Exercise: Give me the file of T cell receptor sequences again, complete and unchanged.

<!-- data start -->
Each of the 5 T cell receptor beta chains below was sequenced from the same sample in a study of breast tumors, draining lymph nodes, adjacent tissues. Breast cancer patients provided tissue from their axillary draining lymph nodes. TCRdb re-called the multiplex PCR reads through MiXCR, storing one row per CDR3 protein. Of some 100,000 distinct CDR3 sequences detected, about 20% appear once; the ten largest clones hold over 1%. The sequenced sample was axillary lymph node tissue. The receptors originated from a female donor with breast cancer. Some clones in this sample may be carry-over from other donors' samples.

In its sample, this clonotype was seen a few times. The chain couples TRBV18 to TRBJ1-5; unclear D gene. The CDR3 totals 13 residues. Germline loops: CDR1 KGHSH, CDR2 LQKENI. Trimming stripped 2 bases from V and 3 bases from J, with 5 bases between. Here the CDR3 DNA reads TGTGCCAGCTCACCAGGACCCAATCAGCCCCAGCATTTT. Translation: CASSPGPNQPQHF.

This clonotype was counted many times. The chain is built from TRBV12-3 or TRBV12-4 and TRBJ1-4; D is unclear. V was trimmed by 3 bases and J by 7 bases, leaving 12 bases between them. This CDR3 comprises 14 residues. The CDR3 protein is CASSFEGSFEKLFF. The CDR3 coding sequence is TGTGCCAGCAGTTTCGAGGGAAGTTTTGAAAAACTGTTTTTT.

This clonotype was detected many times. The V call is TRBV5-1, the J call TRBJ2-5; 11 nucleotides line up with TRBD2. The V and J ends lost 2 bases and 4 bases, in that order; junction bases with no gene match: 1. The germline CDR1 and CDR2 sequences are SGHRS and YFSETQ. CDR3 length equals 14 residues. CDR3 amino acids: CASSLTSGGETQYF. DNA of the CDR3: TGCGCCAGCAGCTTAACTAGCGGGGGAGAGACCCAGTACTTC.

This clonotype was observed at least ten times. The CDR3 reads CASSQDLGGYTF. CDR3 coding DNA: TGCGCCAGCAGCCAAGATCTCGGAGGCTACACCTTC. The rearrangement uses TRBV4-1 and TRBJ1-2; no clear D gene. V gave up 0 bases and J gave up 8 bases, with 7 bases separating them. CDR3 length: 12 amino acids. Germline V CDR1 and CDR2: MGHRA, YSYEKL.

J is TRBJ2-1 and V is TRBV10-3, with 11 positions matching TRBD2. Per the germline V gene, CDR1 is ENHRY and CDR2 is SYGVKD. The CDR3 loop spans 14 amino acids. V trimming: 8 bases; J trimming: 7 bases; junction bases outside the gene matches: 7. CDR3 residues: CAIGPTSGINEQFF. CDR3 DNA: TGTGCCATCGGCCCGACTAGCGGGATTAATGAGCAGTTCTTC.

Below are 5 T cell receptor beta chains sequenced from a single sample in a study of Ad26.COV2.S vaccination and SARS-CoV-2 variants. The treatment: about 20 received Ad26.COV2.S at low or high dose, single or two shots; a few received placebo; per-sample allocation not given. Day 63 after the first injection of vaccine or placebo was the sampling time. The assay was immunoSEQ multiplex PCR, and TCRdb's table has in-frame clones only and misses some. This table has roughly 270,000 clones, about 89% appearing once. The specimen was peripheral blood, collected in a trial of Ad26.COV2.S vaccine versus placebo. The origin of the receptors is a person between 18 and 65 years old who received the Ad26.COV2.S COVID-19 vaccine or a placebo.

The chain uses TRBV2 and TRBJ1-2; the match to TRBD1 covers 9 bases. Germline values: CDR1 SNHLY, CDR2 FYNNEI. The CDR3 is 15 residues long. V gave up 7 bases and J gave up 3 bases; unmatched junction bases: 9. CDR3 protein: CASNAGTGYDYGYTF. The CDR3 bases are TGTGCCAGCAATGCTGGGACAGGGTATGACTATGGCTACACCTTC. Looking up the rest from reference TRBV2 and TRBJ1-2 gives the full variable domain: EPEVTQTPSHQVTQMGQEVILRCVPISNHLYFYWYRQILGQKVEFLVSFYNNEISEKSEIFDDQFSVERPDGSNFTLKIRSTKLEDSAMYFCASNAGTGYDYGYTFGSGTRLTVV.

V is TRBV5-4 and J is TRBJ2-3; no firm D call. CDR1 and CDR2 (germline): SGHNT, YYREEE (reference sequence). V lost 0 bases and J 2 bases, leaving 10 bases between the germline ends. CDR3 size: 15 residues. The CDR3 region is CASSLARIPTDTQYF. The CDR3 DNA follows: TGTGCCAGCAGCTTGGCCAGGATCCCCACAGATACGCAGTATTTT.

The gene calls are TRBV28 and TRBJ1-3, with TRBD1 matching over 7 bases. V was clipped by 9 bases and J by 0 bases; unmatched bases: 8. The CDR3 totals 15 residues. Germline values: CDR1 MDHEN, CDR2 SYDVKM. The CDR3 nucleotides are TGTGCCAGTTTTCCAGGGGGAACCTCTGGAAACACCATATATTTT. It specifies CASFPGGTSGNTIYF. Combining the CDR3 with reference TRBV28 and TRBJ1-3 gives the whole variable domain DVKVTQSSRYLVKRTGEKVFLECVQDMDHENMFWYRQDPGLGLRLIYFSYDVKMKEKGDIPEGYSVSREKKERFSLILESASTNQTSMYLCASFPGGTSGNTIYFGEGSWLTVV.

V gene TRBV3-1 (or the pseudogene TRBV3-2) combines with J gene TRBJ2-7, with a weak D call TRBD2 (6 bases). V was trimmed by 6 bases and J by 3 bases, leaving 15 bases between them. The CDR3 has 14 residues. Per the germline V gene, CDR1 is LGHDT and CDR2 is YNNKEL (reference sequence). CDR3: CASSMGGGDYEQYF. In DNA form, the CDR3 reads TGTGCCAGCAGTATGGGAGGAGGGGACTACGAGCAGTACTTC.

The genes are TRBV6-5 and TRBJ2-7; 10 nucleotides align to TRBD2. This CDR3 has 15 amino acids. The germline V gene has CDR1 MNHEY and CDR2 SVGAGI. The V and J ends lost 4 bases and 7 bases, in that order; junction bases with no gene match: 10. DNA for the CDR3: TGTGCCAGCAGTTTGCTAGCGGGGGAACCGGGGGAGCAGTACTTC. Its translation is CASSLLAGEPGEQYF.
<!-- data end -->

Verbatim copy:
Each of the 5 T cell receptor beta chains below was sequenced from the same sample in a study of breast tumors, draining lymph nodes, adjacent tissues. Breast cancer patients provided tissue from their axillary draining lymph nodes. TCRdb re-called the multiplex PCR reads through MiXCR, storing one row per CDR3 protein. Of some 100,000 distinct CDR3 sequences detected, about 20% appear once; the ten largest clones hold over 1%. The sequenced sample was axillary lymph node tissue. The receptors originated from a female donor with breast cancer. Some clones in this sample may be carry-over from other donors' samples.

In its sample, this clonotype was seen a few times. The chain couples TRBV18 to TRBJ1-5; unclear D gene. The CDR3 totals 13 residues. Germline loops: CDR1 KGHSH, CDR2 LQKENI. Trimming stripped 2 bases from V and 3 bases from J, with 5 bases between. Here the CDR3 DNA reads TGTGCCAGCTCACCAGGACCCAATCAGCCCCAGCATTTT. Translation: CASSPGPNQPQHF.

This clonotype was counted many times. The chain is built from TRBV12-3 or TRBV12-4 and TRBJ1-4; D is unclear. V was trimmed by 3 bases and J by 7 bases, leaving 12 bases between them. This CDR3 comprises 14 residues. The CDR3 protein is CASSFEGSFEKLFF. The CDR3 coding sequence is TGTGCCAGCAGTTTCGAGGGAAGTTTTGAAAAACTGTTTTTT.

This clonotype was detected many times. The V call is TRBV5-1, the J call TRBJ2-5; 11 nucleotides line up with TRBD2. The V and J ends lost 2 bases and 4 bases, in that order; junction bases with no gene match: 1. The germline CDR1 and CDR2 sequences are SGHRS and YFSETQ. CDR3 length equals 14 residues. CDR3 amino acids: CASSLTSGGETQYF. DNA of the CDR3: TGCGCCAGCAGCTTAACTAGCGGGGGAGAGACCCAGTACTTC.

This clonotype was observed at least ten times. The CDR3 reads CASSQDLGGYTF. CDR3 coding DNA: TGCGCCAGCAGCCAAGATCTCGGAGGCTACACCTTC. The rearrangement uses TRBV4-1 and TRBJ1-2; no clear D gene. V gave up 0 bases and J gave up 8 bases, with 7 bases separating them. CDR3 length: 12 amino acids. Germline V CDR1 and CDR2: MGHRA, YSYEKL.

J is TRBJ2-1 and V is TRBV10-3, with 11 positions matching TRBD2. Per the germline V gene, CDR1 is ENHRY and CDR2 is SYGVKD. The CDR3 loop spans 14 amino acids. V trimming: 8 bases; J trimming: 7 bases; junction bases outside the gene matches: 7. CDR3 residues: CAIGPTSGINEQFF. CDR3 DNA: TGTGCCATCGGCCCGACTAGCGGGATTAATGAGCAGTTCTTC.

Below are 5 T cell receptor beta chains sequenced from a single sample in a study of Ad26.COV2.S vaccination and SARS-CoV-2 variants. The treatment: about 20 received Ad26.COV2.S at low or high dose, single or two shots; a few received placebo; per-sample allocation not given. Day 63 after the first injection of vaccine or placebo was the sampling time. The assay was immunoSEQ multiplex PCR, and TCRdb's table has in-frame clones only and misses some. This table has roughly 270,000 clones, about 89% appearing once. The specimen was peripheral blood, collected in a trial of Ad26.COV2.S vaccine versus placebo. The origin of the receptors is a person between 18 and 65 years old who received the Ad26.COV2.S COVID-19 vaccine or a placebo.

The chain uses TRBV2 and TRBJ1-2; the match to TRBD1 covers 9 bases. Germline values: CDR1 SNHLY, CDR2 FYNNEI. The CDR3 is 15 residues long. V gave up 7 bases and J gave up 3 bases; unmatched junction bases: 9. CDR3 protein: CASNAGTGYDYGYTF. The CDR3 bases are TGTGCCAGCAATGCTGGGACAGGGTATGACTATGGCTACACCTTC. Looking up the rest from reference TRBV2 and TRBJ1-2 gives the full variable domain: EPEVTQTPSHQVTQMGQEVILRCVPISNHLYFYWYRQILGQKVEFLVSFYNNEISEKSEIFDDQFSVERPDGSNFTLKIRSTKLEDSAMYFCASNAGTGYDYGYTFGSGTRLTVV.

V is TRBV5-4 and J is TRBJ2-3; no firm D call. CDR1 and CDR2 (germline): SGHNT, YYREEE (reference sequence). V lost 0 bases and J 2 bases, leaving 10 bases between the germline ends. CDR3 size: 15 residues. The CDR3 region is CASSLARIPTDTQYF. The CDR3 DNA follows: TGTGCCAGCAGCTTGGCCAGGATCCCCACAGATACGCAGTATTTT.

The gene calls are TRBV28 and TRBJ1-3, with TRBD1 matching over 7 bases. V was clipped by 9 bases and J by 0 bases; unmatched bases: 8. The CDR3 totals 15 residues. Germline values: CDR1 MDHEN, CDR2 SYDVKM. The CDR3 nucleotides are TGTGCCAGTTTTCCAGGGGGAACCTCTGGAAACACCATATATTTT. It specifies CASFPGGTSGNTIYF. Combining the CDR3 with reference TRBV28 and TRBJ1-3 gives the whole variable domain DVKVTQSSRYLVKRTGEKVFLECVQDMDHENMFWYRQDPGLGLRLIYFSYDVKMKEKGDIPEGYSVSREKKERFSLILESASTNQTSMYLCASFPGGTSGNTIYFGEGSWLTVV.

V gene TRBV3-1 (or the pseudogene TRBV3-2) combines with J gene TRBJ2-7, with a weak D call TRBD2 (6 bases). V was trimmed by 6 bases and J by 3 bases, leaving 15 bases between them. The CDR3 has 14 residues. Per the germline V gene, CDR1 is LGHDT and CDR2 is YNNKEL (reference sequence). CDR3: CASSMGGGDYEQYF. In DNA form, the CDR3 reads TGTGCCAGCAGTATGGGAGGAGGGGACTACGAGCAGTACTTC.

The genes are TRBV6-5 and TRBJ2-7; 10 nucleotides align to TRBD2. This CDR3 has 15 amino acids. The germline V gene has CDR1 MNHEY and CDR2 SVGAGI. The V and J ends lost 4 bases and 7 bases, in that order; junction bases with no gene match: 10. DNA for the CDR3: TGTGCCAGCAGTTTGCTAGCGGGGGAACCGGGGGAGCAGTACTTC. Its translation is CASSLLAGEPGEQYF.